A scope with variable magnification will have either a first focal plane (FFP) reticle or a second focal plane (SFP) reticle. The FFP vs. SFP debate is a common one in gun circles, especially among long-range shooters and serious hunters. Which is best is largely a matter of personal opinion.
Since we firmly believe knowledge is power, this article is designed to equip you with the information necessary to make your own decision about which style will best suit your shooting needs.
What is a Reticle?
A reticle is a series of fine lines inside a riflescope (or other optical devices). There are virtually endless ways the lines can be configured, all of which are designed to help shooters make more precise shots on distant targets.
The most basic is the standard traditional crosshairs. Other variations include dots, posts, circles, horseshoes, and chevrons. Long-distance scopes often use detailed reticles with graduated markings that can be used to quickly and easily adjust for windage or bullet drop over distance.
FFP vs SFP Scopes – Understanding the Difference
A reticle is a physical object that is placed inside of a scope. Sometimes it is etched directly onto the glass. However, no matter how the reticle is constructed it has to be placed somewhere inside of the scope.
What is the First Focal Plane?
In an FFP scope, the reticle is positioned on the first focal plane, which means it is located in front of the magnification lenses.
Just like anything else that is in front of the magnification lenses (like the target), the reticle in an FFP scope is also magnified.
As a result, the reticle appears to grow and shrink as you zoom in and out on the target using a variable power scope. That means the reticle maintains the same perspective in relation to the target no matter where you dial in the magnification. As a result, the subtensions are accurate through the entire magnification range.
The major disadvantage of an FFP scope is that the reticle becomes thinner and more difficult to see at the lower end of the magnification range.
Also, at higher power, the reticle becomes thicker. A thicker reticle obscures more of the target, which can be problematic at longer ranges, especially when engaging smaller targets.
Another drawback to FFP scopes is the price. FFP scopes have a more complicated construction. Because they cost more to manufacture, companies typically pass the expense on to the consumer.
Advantages of an FFP Scope
- Finer hash marks for ranging and holdover.
- Minimal target coverage at higher magnification.
- Subtension remains constant across all magnification settings.
Disadvantages of an FFP Scope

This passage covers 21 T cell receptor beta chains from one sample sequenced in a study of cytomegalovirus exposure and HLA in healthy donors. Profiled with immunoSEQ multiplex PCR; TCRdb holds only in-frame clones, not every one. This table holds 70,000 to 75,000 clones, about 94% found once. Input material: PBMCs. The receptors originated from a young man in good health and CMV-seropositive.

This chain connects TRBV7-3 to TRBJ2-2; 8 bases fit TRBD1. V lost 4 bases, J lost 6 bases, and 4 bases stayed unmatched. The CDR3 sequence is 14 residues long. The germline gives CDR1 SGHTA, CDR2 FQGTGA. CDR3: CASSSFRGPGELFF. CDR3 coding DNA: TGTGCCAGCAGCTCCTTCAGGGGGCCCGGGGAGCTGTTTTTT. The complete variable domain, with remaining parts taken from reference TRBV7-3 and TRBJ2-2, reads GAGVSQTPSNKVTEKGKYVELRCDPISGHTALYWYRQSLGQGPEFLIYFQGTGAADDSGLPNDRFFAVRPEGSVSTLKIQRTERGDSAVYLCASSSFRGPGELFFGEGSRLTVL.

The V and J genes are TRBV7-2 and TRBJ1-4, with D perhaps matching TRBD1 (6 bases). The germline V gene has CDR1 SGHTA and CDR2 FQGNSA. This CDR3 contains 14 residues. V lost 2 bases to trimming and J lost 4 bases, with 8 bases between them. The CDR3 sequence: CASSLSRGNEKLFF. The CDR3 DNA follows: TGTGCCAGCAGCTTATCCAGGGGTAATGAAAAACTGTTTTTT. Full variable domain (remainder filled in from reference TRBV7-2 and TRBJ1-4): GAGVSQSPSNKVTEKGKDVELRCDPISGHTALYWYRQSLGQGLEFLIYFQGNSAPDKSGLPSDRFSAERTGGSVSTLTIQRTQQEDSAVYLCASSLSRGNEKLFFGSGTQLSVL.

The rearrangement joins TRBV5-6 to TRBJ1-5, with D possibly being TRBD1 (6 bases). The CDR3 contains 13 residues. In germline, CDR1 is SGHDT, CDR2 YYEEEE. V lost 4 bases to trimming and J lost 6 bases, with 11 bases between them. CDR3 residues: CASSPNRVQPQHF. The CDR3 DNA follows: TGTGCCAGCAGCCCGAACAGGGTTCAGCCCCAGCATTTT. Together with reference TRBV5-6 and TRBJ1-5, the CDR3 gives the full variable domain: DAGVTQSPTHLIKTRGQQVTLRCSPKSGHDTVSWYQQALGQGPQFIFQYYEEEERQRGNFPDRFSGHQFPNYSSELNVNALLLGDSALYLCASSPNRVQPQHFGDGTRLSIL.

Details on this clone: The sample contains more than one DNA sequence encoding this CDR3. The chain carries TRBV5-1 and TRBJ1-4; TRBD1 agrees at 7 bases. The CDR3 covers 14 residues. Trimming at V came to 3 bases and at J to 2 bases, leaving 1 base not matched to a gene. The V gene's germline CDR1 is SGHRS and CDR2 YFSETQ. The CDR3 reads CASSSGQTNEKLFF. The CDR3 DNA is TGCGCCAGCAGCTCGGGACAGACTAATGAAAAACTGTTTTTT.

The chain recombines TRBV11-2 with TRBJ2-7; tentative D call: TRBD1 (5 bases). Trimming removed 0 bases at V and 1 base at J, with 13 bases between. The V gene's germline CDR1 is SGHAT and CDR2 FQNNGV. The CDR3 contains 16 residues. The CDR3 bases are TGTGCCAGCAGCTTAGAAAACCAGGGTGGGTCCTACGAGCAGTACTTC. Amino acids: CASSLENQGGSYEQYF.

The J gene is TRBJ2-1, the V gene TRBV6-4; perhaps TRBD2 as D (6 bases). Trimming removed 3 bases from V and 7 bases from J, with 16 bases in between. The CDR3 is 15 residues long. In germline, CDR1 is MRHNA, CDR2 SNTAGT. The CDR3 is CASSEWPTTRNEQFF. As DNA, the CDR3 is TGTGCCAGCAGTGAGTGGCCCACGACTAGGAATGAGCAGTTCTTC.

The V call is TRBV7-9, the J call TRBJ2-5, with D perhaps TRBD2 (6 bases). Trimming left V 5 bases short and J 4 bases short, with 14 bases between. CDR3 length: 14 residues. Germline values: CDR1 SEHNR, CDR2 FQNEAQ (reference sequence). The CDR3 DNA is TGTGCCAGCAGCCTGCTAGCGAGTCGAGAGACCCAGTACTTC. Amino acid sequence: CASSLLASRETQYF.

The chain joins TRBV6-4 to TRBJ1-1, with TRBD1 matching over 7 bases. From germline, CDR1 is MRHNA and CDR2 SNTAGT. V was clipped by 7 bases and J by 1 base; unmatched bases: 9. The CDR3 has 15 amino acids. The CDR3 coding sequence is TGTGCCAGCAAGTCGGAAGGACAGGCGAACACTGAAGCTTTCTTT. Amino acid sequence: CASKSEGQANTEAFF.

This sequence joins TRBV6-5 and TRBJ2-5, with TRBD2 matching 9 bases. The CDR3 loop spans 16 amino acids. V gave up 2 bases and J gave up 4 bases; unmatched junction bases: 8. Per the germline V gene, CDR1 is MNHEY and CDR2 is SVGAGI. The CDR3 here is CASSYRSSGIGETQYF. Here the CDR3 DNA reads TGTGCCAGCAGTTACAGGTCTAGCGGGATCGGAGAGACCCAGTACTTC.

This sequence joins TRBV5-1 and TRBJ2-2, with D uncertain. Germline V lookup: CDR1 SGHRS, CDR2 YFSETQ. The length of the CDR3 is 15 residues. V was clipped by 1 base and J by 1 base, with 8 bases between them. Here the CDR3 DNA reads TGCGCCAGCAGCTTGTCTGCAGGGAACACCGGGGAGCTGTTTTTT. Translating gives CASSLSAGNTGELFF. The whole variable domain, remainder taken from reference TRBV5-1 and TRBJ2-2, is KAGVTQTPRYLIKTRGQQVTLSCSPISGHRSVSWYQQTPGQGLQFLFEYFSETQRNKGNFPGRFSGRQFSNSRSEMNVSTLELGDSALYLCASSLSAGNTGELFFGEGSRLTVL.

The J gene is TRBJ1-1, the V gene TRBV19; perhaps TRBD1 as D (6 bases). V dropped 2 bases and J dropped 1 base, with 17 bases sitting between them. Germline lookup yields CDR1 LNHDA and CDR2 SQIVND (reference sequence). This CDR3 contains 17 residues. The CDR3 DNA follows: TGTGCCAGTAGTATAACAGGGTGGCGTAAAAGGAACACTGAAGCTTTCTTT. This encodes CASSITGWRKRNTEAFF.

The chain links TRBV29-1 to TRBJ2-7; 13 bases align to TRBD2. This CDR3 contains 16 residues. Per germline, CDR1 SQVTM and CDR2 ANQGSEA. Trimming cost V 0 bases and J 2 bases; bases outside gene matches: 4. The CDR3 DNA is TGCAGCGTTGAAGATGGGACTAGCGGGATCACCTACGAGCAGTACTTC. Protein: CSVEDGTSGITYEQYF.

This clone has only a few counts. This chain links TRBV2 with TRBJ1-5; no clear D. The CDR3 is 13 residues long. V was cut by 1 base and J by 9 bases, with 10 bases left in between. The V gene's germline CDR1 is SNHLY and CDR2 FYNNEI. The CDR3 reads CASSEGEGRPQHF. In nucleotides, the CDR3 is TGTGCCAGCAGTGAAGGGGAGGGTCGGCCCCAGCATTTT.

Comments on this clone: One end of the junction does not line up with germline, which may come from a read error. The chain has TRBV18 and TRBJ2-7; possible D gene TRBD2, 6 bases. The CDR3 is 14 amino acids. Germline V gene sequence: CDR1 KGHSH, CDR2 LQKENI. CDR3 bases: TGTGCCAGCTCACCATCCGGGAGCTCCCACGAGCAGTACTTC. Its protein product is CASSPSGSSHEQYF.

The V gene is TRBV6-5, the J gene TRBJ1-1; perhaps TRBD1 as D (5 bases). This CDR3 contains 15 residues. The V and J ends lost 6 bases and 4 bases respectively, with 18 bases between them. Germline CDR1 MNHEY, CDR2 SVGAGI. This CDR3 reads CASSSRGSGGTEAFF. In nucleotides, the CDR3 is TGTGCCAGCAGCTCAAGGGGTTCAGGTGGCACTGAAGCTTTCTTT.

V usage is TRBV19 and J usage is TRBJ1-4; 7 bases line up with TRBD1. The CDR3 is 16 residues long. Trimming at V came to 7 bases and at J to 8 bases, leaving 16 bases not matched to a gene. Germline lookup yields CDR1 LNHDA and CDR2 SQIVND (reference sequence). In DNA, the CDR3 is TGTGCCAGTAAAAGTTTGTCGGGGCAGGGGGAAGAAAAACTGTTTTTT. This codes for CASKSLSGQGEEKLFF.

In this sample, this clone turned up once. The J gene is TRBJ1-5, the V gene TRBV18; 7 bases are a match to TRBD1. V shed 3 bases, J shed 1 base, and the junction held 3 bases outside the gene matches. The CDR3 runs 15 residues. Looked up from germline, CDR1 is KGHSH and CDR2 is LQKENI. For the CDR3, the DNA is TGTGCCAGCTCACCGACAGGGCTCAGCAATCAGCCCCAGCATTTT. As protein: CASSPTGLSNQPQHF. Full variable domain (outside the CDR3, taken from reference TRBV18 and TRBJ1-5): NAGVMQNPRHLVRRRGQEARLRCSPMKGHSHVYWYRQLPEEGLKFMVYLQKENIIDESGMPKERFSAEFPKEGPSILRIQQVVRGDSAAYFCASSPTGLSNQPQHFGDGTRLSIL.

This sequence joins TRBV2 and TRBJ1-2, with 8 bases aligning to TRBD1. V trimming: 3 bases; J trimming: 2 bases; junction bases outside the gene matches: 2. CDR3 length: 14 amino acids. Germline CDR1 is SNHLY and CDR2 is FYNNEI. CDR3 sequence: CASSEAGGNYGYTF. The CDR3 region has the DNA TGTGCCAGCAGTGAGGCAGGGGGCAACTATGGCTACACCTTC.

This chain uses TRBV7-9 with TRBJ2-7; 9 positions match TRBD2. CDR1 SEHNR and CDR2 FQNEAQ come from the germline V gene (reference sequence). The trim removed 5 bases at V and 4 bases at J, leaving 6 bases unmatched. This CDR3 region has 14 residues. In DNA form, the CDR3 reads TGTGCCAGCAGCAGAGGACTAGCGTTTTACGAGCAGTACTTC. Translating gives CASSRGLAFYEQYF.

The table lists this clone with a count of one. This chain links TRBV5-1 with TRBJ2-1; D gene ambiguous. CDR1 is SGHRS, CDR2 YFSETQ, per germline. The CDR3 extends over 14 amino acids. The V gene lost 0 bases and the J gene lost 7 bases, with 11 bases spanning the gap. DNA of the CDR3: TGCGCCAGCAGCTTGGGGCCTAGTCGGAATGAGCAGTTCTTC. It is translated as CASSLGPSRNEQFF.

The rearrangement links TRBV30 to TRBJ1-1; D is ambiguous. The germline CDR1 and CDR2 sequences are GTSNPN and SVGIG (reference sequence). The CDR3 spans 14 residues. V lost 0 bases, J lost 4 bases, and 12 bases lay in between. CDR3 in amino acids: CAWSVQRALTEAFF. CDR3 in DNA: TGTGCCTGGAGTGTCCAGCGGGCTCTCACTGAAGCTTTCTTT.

- Expensive price tag.
- The reticle can be difficult to see at lower magnification.
- Tracking moving targets through dense cover can be tricky.
What is the Second Focal Plane?
A second focal plane (SFP) scope has the reticle positioned closer to the shooter’s eye, behind the magnification lenses.
Because the reticle is between the shooter’s eye and the magnification lenses, the reticle isn’t magnified. Instead, the size remains constant no matter where you dial in the magnification.
In other words, the crosshairs and subtensions remain constant throughout the entire magnification range.
Because the markings on the reticle change perspective with the target depending on how much you zoom in, they are only correct at one power setting. However, you won’t have to struggle to see the marks at lower magnification, which makes SFP scopes a smarter option for shooters with poor eyesight.
Advantages of an SFP Scope
- More affordable than FFP scopes with comparable features.
- The reticle is easier to see at lower magnification.
- The size of markings doesn’t change, making them easier to see, especially in low light.
- Better for shooters with poor eyesight.
Disadvantages of an SFP Scope
- Subtensions are only accurate at a predetermined magnification level.
- Holdovers and ranging can be confusing at different power settings.
FFP vs. SFP – What Each Style Does Best?
While many shooters sing the praises of FFP scopes because they seem fancier, more expensive, and more “advanced”, SFP scopes definitely have their place.
Best Use of FFP Scopes
An FFP scope is most useful for precision long-range shooting, where the shooter regularly uses holdovers. They are also helpful in shooting situations where the exact range to the target might not be known.
Competition shooters, law enforcement and military snipers, and long-range hunters can all greatly benefit from a high-quality FFP optic. When it comes to hunting, an FFP scope can be a handicap in thick woods, but if you’re hunting open country (especially where shots could extend to 500 yards or beyond), it will quickly become your new best friend.
Best Use of SFP Scopes
For close- to medium-range defensive shooting or applications where fast target acquisition and a speedy sight picture are paramount, an SFP scope may be the “better” option. That doesn’t mean that you can’t make precision long-range shots with an SFP scope. You’ll just need some extra time to dial elevation and windage turrets for optimum accuracy.
Once you understand the differences between first focal plane and second focal plane scopes, deciding on what will work best for you becomes a lot less confusing. It’s also important to remember that which focal plane the reticle is located on is only one thing to consider when purchasing a new optic. There are other crucial characteristics that affect how the scope will perform in the field, including magnification range, glass quality, and the actual style of the reticle.